By Mark Siegel
Age-related macular degeneration (AMD) is a leading cause of severe vision loss among Americans ages 65 and over. Knowing your risk factors, being aware of your family history, and keeping regular appointments with your ophthalmologist can help reduce your risks for vision loss from macular degeneration. In its most severe form, known as wet AMD, the disease can lead to permanent loss of central vision which is essential for driving, reading, and recognizing faces.
The past few years have been marked by significant improvement in understanding the causes and the treatment of AMD. New research and clinical advances are helping us to better treat both the “dry” AMD and “wet” forms of AMD. One strong risk factor that people may not be aware of is family history. It’s important to find out whether your relatives have had AMD, and to tell your ophthalmologist, if you have a history of AMD in your family. Knowing your risks can save your sight.
Here are the top five risk factors for AMD:
• Being over the age of 60
• Having a family history of AMD
• Cigarette smoking
If you have any two of these risk factors, you should schedule an appointment with your ophthalmologist for a complete evaluation. Your ophthalmologist may recommend certain preventive measures which can reduce your risk of vision loss from this disorder.
People who are at risk should know the symptoms of wet AMD, the form most likely to cause rapid and serious vision loss. These include sudden, noticeable loss or distortion of vision, such as seeing “wavy” lines. See an ophthalmologist right away if these symptoms occur. Current treatments for wet AMD provide an excellent chance of stopping vision loss and may actually restore some vision when macular degeneration develops. Earlier diagnosis of wet AMD gives a better chance of successful treatment.
There are some AMD risk factors that a person can change such as smoking and diet to reduce the risk of vision loss from AMD. Other risk factors such as genetic factors cannot be changed. However, knowing your family medical history is one way to learn whether you may be genetically predisposed to a disease. One way to reduce AMD risk is to quit smoking or never start. For patients at high risk for developing late-stage AMD, taking a dietary supplement of vitamin C, vitamin E and beta carotene, along with zinc, has been shown to lower the risk of AMD advancing to advanced stages by 25 percent. Patients should check with their ophthalmologist and primary care physician before starting any dietary supplement.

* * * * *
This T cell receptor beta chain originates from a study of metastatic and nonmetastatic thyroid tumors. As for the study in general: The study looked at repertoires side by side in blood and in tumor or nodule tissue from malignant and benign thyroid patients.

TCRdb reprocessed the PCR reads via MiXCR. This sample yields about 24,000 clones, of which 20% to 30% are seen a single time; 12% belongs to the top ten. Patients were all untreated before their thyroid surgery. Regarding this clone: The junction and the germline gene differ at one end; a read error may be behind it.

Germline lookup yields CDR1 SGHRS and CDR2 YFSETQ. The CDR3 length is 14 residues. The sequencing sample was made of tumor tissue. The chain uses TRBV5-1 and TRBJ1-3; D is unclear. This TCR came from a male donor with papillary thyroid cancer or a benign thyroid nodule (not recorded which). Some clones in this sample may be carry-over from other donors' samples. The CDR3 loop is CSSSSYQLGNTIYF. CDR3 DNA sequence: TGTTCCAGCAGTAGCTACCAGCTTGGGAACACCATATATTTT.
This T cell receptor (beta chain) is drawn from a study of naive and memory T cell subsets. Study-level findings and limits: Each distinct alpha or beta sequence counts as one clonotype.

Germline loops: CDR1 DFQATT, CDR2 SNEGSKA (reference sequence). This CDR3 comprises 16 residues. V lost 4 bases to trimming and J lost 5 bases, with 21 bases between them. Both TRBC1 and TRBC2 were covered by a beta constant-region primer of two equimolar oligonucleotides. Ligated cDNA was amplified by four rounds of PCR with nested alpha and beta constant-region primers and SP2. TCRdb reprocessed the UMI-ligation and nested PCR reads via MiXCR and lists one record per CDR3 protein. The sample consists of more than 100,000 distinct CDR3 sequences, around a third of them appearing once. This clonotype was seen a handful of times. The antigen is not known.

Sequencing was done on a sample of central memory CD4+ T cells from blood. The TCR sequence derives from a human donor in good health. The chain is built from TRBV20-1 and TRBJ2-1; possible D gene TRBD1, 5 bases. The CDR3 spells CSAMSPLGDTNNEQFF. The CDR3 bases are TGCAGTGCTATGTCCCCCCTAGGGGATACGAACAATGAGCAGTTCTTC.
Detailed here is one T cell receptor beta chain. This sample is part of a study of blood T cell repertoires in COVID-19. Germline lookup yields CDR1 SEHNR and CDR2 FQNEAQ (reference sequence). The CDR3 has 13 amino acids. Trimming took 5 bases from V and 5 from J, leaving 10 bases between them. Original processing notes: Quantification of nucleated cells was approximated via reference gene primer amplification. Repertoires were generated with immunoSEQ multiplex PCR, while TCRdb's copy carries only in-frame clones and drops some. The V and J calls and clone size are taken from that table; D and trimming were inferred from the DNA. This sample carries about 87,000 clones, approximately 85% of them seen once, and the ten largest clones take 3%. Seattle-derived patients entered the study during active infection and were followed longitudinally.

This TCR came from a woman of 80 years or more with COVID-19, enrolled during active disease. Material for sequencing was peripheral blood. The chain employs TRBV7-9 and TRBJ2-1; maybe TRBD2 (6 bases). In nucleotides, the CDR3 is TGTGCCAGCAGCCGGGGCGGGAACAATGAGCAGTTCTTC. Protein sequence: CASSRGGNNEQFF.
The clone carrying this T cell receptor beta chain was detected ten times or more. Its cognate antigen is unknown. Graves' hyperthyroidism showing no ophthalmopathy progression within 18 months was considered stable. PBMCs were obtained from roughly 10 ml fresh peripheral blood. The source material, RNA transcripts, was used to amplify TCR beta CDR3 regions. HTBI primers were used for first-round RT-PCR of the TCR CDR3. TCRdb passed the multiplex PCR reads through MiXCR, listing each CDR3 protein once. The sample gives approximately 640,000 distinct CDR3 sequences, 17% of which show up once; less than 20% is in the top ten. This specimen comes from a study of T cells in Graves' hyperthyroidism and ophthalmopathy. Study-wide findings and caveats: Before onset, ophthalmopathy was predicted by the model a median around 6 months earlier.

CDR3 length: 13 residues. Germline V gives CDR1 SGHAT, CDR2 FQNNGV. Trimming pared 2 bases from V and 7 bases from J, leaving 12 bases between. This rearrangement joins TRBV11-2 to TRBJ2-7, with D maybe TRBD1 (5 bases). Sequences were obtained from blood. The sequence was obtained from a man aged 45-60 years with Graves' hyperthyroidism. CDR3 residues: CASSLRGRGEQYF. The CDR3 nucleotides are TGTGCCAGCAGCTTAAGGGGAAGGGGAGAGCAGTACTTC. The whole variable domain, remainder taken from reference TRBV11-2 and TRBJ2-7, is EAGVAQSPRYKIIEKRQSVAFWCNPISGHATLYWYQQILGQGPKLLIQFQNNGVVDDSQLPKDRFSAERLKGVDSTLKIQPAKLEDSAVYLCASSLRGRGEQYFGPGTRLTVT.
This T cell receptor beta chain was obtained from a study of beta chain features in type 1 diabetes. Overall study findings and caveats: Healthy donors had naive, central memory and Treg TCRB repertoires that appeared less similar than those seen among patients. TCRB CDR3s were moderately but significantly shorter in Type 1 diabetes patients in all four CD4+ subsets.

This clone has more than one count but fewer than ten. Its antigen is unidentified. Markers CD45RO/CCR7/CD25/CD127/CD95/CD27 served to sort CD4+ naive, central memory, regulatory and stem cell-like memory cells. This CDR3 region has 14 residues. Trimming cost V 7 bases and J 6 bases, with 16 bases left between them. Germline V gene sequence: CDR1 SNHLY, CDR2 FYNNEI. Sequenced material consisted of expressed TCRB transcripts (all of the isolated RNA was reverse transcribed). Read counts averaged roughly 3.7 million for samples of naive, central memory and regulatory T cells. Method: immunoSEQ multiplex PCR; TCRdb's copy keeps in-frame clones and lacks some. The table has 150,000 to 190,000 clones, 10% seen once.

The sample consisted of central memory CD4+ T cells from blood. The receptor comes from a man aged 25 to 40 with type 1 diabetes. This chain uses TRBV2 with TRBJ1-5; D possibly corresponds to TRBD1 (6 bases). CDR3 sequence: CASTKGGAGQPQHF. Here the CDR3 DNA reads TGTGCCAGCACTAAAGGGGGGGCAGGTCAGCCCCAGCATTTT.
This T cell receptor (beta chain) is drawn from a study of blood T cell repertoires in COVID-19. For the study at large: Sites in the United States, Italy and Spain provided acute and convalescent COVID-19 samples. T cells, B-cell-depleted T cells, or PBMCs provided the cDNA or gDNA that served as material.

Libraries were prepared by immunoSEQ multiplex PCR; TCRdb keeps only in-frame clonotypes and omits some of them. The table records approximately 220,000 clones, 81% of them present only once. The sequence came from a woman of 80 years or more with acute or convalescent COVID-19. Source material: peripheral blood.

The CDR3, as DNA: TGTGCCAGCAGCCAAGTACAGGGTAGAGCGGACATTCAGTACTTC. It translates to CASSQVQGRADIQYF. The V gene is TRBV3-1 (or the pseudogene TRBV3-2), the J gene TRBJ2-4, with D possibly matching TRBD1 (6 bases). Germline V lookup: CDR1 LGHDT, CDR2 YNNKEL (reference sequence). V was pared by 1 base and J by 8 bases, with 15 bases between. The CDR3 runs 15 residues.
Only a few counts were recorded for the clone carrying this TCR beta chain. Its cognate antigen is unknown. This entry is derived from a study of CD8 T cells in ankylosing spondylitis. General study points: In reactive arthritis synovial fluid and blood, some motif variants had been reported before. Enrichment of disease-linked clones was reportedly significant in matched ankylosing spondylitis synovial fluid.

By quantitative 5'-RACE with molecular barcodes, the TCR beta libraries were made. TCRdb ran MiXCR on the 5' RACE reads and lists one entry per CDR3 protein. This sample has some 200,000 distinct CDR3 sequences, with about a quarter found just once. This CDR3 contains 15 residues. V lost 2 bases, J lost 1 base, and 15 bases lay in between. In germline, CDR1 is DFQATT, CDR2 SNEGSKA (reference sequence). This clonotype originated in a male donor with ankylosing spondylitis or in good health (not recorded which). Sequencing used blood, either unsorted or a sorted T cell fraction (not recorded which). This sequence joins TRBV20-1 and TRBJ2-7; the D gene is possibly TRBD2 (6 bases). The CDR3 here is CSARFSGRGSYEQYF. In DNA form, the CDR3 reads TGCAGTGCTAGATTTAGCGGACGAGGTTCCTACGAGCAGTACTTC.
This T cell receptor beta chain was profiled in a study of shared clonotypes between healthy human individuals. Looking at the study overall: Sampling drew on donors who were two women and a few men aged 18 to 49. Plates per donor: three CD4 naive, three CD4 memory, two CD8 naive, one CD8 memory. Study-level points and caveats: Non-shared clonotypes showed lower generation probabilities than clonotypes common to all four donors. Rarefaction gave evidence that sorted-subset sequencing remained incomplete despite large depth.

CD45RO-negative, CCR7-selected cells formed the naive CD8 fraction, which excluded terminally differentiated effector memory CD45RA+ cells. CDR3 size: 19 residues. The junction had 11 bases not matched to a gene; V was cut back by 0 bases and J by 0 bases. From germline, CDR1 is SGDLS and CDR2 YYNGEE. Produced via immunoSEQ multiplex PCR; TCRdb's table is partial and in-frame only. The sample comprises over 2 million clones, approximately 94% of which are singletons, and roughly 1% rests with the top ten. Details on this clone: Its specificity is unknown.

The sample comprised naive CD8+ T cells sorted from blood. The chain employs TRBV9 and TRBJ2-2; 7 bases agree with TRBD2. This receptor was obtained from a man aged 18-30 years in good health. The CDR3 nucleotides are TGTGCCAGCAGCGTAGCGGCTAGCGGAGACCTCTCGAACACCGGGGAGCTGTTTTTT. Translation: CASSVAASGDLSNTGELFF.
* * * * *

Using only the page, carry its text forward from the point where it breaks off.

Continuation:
The disease takes two forms, termed “dry” and “wet.”
• Early-stage AMD: Yellow deposits called “drusen” develop under the retina, the light-sensitive tissue at the back of the eye that focuses images and relays them to the optic nerve. At this stage, most people do not have reduced vision.
• Intermediate AMD: Patients have more and larger drusen and more pigment changes in the macula (the part of the retina responsible for central vision); they are at higher risk for both advanced dry and wet AMD. The majority of those with intermediate AMD do not progress to an advanced stage, but should be followed by an ophthalmologist so they can be treated if needed.
• Advanced “dry” AMD: Patients with more advance dry AMD may have a blind spot in their central vision. Currently there is no proven therapy to restore vision lost from advanced dry AMD. Low-vision technologies, including improved lighting and magnification, help maintain their quality of life.
• Advanced “wet” AMD: In this stage, abnormal blood vessel form under the retina. These blood vessels can leak fluid or bleed and cause sudden and drastic loss of central vision.
Although only about 10 percent of the 10 to 15 million Americans with AMD have the “wet” form, it is responsible for the most severe vision loss. New, highly effective treatments such as the injectable medications ranibizumab and bevacizumab are dramatically reducing damage from “wet” AMD and can stabilize vision in more than 90 percent of patients and actually improve vision in up to 30 to 40 percent of patients.